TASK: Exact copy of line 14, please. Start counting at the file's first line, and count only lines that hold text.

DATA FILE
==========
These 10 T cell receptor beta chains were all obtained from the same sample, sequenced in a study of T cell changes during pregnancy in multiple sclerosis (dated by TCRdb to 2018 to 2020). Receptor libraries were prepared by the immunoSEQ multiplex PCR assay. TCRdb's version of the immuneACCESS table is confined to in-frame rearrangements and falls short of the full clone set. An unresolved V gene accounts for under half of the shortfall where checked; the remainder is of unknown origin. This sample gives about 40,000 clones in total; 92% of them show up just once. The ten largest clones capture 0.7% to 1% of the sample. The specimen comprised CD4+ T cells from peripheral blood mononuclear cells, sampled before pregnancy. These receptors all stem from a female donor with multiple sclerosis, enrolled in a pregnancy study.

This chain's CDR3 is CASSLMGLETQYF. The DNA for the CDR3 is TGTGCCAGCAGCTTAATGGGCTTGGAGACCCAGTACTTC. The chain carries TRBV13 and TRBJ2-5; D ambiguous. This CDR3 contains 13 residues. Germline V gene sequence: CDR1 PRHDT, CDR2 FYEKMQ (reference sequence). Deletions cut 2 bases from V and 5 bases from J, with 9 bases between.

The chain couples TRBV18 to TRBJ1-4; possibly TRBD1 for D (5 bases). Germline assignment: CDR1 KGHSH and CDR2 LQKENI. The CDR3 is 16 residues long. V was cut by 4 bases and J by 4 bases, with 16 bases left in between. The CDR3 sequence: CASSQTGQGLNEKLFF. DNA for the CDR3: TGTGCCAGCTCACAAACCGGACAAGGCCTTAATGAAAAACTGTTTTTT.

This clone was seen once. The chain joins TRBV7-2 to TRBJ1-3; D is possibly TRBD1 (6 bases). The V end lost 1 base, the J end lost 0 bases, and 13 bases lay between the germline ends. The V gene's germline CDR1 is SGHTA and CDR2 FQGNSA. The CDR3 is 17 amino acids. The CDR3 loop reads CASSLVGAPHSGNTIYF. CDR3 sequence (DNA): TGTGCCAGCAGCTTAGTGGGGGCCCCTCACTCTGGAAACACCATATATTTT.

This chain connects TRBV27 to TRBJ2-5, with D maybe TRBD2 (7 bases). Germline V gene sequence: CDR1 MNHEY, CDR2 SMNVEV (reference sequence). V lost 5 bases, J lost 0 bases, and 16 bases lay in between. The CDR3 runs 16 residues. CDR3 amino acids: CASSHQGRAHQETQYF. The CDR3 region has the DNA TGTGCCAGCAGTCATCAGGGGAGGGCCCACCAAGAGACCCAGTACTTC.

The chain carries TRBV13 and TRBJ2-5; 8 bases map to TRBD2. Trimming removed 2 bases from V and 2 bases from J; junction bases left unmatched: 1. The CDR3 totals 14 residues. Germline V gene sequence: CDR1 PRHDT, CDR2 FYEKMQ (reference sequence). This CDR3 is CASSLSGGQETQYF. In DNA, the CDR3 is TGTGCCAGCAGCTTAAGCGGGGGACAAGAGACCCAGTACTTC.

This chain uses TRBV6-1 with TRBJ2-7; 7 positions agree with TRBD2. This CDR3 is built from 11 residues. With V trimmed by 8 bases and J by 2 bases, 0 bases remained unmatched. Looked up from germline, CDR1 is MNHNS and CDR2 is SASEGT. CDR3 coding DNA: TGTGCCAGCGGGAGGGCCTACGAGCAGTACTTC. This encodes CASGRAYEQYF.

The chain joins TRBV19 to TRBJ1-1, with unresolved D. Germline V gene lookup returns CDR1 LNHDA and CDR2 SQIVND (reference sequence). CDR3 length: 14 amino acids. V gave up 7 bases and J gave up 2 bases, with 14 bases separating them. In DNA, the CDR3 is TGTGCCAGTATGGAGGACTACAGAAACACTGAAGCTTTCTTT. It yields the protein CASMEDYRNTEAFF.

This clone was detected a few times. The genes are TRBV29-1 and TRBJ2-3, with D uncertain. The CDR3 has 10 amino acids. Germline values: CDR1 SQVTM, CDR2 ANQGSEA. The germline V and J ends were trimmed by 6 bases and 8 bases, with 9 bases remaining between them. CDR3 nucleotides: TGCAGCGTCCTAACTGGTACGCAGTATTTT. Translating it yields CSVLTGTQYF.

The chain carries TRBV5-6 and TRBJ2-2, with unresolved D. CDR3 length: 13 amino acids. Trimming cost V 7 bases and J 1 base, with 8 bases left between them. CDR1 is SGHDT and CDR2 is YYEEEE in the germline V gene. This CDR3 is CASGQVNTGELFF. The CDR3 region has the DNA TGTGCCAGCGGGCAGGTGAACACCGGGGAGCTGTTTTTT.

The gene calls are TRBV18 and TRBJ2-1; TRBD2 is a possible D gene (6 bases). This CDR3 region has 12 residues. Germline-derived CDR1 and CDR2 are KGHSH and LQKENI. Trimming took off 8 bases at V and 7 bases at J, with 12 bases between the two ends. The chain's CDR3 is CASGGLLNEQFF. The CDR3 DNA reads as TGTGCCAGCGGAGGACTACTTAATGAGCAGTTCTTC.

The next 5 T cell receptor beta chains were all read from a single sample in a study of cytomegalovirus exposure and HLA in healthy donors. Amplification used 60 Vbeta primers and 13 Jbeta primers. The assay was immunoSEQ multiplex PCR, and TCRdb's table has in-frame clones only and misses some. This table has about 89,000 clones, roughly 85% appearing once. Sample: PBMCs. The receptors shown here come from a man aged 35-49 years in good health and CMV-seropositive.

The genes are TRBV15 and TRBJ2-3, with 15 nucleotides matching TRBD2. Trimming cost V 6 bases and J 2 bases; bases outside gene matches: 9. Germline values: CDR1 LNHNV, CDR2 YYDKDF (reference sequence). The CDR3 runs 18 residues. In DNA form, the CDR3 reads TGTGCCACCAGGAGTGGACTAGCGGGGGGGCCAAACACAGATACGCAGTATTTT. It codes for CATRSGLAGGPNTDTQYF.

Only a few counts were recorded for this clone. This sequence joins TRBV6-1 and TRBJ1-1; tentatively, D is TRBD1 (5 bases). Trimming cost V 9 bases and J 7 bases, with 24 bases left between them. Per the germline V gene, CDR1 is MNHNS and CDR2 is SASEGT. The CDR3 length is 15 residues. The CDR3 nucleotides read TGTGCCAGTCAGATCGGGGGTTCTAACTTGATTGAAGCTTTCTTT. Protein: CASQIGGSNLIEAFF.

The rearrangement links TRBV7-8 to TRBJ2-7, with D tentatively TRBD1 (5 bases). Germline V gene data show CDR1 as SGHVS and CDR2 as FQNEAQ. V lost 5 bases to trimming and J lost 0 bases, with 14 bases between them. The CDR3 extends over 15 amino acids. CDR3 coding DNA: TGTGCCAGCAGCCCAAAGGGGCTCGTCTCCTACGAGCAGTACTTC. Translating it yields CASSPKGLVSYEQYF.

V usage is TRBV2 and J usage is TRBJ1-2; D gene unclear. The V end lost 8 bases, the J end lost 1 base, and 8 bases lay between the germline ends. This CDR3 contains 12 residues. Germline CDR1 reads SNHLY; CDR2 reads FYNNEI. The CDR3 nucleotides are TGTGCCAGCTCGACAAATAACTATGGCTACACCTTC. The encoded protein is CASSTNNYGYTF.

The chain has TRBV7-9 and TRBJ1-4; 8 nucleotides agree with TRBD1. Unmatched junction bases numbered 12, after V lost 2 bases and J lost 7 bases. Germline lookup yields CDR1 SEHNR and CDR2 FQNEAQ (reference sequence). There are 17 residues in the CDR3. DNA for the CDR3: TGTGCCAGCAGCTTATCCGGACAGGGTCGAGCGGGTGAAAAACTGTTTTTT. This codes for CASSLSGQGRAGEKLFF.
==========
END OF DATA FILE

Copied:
Only a few counts were recorded for this clone. This sequence joins TRBV6-1 and TRBJ1-1; tentatively, D is TRBD1 (5 bases). Trimming cost V 9 bases and J 7 bases, with 24 bases left between them. Per the germline V gene, CDR1 is MNHNS and CDR2 is SASEGT. The CDR3 length is 15 residues. The CDR3 nucleotides read TGTGCCAGTCAGATCGGGGGTTCTAACTTGATTGAAGCTTTCTTT. Protein: CASQIGGSNLIEAFF.